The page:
Award recognizes early-career excellence in HPC
Bing Xie, a high-performance computing systems engineer for the Oak Ridge Leadership Computing Facility, has received the Institute of Electrical and Electronics Engineers Computer Society’s Early Career Researchers Award for excellence in high-performance computing, or HPC.
The award recognizes outstanding, influential and potentially long-lasting HPC contributions. Xie received her PhD in computer science from Duke University in 2017 and began her career at Oak Ridge National Laboratory that year as a postdoc with the OLCF.
She works in the National Center for Computational Sciences’ Technology Integration Group, led by Sarp Oral. The group is part of the Advanced Technologies Section, led by Arjun Shankar. Her work encompasses research and techniques to accelerate network communication across deep-learning frameworks, design and development of HPC storage systems, and resource management and scheduling in HPC and cloud computing.
Xie’s accomplishments include improvements to the Hierarchical Data Format 5, a popular input/output middleware library that helped achieve up to a tenfold performance improvement for applications running on Summit, the nation’s fastest supercomputer. Other achievements include her recent contribution to Horovod, a popular collective communication library for deep-learning frameworks. The new methods developed by Xie and her collaborators delivered near-linear scaling for production runs across all of Summit’s nodes. The work has been published at a top-tier conference and incorporated into Horovod for production use.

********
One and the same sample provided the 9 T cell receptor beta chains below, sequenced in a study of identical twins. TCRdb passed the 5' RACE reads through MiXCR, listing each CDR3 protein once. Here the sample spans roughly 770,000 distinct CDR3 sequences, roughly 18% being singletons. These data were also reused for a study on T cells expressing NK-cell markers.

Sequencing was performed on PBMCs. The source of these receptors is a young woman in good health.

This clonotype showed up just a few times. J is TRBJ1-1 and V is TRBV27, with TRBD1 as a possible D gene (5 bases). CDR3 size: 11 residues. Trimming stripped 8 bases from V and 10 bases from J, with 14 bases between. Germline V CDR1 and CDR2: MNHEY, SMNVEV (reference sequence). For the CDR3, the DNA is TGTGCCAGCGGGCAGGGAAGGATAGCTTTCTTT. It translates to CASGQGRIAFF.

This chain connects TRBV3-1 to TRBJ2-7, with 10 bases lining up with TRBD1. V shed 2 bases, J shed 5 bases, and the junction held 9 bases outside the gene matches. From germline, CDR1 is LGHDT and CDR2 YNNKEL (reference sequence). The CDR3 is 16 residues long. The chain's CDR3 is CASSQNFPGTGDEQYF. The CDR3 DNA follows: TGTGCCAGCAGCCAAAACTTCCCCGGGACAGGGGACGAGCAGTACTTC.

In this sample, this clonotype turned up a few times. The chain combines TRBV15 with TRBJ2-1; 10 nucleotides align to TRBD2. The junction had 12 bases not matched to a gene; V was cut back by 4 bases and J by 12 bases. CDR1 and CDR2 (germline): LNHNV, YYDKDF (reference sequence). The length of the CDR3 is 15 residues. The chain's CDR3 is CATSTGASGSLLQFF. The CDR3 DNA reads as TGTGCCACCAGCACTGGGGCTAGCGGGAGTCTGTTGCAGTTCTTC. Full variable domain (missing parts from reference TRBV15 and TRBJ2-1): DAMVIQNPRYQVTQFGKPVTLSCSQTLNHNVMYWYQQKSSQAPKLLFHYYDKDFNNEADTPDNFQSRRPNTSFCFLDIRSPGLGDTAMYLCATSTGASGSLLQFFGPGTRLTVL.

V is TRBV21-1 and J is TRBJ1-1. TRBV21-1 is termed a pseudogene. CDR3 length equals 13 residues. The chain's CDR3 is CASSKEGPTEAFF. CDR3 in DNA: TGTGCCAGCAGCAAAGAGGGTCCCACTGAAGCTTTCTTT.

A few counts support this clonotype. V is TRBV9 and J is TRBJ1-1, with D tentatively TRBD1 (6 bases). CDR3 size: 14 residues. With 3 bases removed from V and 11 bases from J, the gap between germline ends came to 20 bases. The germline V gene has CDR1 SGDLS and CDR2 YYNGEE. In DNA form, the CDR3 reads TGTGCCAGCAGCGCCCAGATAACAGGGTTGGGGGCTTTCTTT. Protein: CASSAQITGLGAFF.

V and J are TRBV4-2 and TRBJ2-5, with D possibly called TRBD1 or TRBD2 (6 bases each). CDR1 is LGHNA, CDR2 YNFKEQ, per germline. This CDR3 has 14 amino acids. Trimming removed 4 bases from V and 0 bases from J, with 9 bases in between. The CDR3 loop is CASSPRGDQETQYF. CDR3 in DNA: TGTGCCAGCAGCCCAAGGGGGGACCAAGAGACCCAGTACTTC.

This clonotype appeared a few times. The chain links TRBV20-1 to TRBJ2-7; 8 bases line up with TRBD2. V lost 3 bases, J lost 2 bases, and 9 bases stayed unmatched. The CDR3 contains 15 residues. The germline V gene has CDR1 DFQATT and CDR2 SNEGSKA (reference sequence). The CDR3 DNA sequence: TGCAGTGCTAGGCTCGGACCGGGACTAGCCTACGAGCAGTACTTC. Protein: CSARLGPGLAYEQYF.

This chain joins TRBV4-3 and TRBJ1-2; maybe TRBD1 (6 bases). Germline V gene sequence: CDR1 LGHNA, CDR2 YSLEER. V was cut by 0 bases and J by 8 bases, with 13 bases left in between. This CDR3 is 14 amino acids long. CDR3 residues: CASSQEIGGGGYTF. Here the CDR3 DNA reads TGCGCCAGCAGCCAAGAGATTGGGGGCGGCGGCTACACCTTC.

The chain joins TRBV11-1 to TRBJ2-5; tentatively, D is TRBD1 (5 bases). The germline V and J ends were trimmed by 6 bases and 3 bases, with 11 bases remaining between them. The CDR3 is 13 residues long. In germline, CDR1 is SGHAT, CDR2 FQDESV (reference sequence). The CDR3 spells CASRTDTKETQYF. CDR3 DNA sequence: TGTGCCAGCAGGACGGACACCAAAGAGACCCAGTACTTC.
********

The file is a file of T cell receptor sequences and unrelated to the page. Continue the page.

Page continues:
“These projects have been the challenge that I always wanted to pursue,” she said. “My peers and mentors at the OLCF have helped me step up and step out to gain a deeper understanding of the problems and keep thinking about the whole picture at the same time. It’s a daily practice. I love the new discoveries, and I love working with so many talented and supportive people here at Oak Ridge.”
Beyond her work at the OLCF, Xie regularly serves as a conference panelist, journal reviewer and workshop participant. She also endeavors to mentor female graduate students beginning their careers.
“My family always supported me, but not every girl is that fortunate,” she said. “My motivation is to give girls and young women that encouragement so they can see themselves be successful and picture themselves in a rewarding scientific career. I want to tell them: Don’t sell yourself short, and don’t look for shortcuts. Be open, be active, talk to everyone you can, ask every question you can. Don’t be afraid to expand your research domain. Limiting yourself to one area limits your opportunities.”
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